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4.  Time-dependent gene expression and immunohistochemical analysis of the injured anterior cruciate ligament 
Bone & Joint Research  2012;1(10):238-244.
Objectives
This study aimed to investigate time-dependent gene expression of injured human anterior cruciate ligament (ACL), and to evaluate the histological changes of the ACL remnant in terms of cellular characterisation.
Methods
Injured human ACL tissues were harvested from 105 patients undergoing primary ACL reconstruction and divided into four phases based on the period from injury to surgery. Phase I was < three weeks, phase II was three to eight weeks, phase III was eight to 20 weeks, and phase IV was ≥ 21 weeks. Gene expressions of these tissues were analysed in each phase by quantitative real-time polymerase chain reaction using selected markers (collagen types 1 and 3, biglycan, decorin, α-smooth muscle actin, IL-6, TGF-β1, MMP-1, MMP-2 and TIMP-1). Immunohistochemical staining was also performed using primary antibodies against CD68, CD55, Stat3 and phosphorylated-Stat3 (P-Stat3).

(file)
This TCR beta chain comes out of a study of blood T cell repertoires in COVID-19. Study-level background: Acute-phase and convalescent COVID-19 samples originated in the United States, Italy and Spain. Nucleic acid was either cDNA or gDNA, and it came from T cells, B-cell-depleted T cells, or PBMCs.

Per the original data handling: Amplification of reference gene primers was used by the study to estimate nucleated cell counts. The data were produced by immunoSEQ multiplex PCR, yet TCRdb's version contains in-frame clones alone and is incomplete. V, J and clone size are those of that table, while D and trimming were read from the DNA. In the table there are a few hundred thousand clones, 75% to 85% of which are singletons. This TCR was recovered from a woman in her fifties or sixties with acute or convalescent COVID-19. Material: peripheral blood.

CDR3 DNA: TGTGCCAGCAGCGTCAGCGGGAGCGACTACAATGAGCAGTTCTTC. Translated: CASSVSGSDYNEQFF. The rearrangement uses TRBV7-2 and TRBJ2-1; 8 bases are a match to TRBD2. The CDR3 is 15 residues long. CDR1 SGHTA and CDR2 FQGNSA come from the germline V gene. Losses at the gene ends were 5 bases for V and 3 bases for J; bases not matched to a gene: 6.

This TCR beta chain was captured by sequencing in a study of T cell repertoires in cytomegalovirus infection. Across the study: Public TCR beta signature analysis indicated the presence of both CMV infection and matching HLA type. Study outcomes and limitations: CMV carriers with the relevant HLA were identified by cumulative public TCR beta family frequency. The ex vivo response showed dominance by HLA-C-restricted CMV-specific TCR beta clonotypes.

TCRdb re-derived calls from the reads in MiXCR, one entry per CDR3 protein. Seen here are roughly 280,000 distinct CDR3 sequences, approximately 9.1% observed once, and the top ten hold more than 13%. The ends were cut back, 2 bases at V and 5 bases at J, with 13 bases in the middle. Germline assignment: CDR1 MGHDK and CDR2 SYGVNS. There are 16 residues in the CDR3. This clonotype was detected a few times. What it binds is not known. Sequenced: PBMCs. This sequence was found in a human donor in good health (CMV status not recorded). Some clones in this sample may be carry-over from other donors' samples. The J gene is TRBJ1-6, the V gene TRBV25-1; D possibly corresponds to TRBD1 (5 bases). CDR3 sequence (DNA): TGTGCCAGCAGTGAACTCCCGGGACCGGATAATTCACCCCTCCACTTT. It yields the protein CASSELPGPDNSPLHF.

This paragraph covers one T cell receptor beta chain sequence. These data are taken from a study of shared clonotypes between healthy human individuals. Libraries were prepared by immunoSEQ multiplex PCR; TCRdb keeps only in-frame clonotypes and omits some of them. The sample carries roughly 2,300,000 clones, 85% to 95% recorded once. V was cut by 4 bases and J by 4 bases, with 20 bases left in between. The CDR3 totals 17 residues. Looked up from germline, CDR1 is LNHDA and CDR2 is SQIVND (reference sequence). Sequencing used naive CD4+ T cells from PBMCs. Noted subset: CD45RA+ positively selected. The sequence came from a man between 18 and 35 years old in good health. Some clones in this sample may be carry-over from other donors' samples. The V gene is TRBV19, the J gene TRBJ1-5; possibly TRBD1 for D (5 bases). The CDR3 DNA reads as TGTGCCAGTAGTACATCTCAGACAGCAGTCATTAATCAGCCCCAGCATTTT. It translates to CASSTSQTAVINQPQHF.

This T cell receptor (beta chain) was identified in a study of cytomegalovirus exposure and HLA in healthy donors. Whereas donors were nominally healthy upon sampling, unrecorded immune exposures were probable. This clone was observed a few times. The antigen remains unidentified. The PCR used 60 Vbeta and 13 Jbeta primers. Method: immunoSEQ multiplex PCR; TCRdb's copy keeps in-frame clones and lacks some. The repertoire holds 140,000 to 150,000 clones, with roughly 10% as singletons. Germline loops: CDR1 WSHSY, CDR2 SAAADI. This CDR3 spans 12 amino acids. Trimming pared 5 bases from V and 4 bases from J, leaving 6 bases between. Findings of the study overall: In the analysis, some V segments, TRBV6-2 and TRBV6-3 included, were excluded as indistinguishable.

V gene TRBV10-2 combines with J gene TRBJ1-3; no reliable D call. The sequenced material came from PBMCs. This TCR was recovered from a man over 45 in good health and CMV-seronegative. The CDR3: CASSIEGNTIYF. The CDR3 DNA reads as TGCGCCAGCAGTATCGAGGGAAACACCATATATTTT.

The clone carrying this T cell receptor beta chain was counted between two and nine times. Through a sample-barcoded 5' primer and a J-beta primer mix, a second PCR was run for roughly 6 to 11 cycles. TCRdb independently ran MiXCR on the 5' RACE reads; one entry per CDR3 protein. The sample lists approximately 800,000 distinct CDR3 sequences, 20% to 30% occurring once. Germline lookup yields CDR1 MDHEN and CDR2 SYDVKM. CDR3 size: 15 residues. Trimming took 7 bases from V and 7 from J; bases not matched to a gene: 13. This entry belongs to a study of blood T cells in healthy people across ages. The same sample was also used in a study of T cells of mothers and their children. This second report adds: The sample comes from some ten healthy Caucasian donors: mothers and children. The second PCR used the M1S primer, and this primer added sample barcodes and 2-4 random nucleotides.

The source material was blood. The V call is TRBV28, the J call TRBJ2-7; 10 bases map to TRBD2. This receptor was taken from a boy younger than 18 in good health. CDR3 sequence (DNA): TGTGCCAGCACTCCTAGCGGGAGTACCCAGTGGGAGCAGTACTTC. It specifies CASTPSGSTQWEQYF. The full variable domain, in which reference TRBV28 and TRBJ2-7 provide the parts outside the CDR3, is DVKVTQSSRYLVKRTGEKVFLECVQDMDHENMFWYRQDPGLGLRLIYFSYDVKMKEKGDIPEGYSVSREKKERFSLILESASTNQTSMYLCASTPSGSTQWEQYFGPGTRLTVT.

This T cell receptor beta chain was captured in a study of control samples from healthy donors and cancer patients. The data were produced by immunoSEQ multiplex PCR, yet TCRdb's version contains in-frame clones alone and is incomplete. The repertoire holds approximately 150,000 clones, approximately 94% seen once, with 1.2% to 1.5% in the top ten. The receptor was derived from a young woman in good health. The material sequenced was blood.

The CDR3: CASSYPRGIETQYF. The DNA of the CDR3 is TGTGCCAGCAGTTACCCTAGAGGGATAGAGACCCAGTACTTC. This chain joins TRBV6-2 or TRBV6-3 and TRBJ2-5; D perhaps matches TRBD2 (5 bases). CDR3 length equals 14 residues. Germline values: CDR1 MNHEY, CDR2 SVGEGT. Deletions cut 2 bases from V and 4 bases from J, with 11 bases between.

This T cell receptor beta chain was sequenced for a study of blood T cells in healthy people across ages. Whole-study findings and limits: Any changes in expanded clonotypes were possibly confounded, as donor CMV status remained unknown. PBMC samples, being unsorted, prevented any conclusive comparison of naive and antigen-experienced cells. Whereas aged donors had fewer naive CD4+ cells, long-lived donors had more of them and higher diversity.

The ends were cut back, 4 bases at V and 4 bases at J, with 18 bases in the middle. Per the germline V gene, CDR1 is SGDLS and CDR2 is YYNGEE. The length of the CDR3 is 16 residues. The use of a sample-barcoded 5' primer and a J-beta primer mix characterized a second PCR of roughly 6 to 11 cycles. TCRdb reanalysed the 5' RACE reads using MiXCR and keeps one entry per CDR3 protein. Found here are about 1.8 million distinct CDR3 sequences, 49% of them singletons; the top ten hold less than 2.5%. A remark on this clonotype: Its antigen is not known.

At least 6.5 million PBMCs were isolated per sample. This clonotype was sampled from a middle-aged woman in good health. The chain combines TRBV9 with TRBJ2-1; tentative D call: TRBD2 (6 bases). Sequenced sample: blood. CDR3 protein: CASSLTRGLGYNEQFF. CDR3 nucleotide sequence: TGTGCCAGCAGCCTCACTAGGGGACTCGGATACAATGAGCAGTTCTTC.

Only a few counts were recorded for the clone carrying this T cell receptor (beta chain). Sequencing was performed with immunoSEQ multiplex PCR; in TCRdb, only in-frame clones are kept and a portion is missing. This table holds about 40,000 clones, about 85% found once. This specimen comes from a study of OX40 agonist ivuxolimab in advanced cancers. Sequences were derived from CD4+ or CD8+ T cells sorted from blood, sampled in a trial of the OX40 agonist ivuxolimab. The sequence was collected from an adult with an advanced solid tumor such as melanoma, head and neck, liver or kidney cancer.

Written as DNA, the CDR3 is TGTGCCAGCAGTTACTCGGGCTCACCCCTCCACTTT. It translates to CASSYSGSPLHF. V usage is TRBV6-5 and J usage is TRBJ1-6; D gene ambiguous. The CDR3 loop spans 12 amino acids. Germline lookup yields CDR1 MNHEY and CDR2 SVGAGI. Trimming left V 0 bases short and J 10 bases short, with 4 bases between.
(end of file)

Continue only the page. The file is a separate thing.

Results
Expression of IL-6 was mainly seen in phases I, II and III, collagen type 1 in phase II, MMP-1, 2 in phase III, and decorin, TGF-β1 and α-smooth muscle actin in phase IV. Histologically, degradation and scar formation were seen in the ACL remnant after phase III. The numbers of CD55 and P-Stat3 positive cells were elevated from phase II to phase III.
Conclusions
Elevated cell numbers including P-Stat3 positive cells were not related to collagens but to MMPs’ expressions.
doi:10.1302/2046-3758.110.2000118
PMCID: PMC3626253  PMID: 23610654
Anterior cruciate ligament; ACL; Synovial fibroblast-like cell; Matrix metalloproteinases (MMPs); Stat3; Gene expression; Immunohistochemical analysis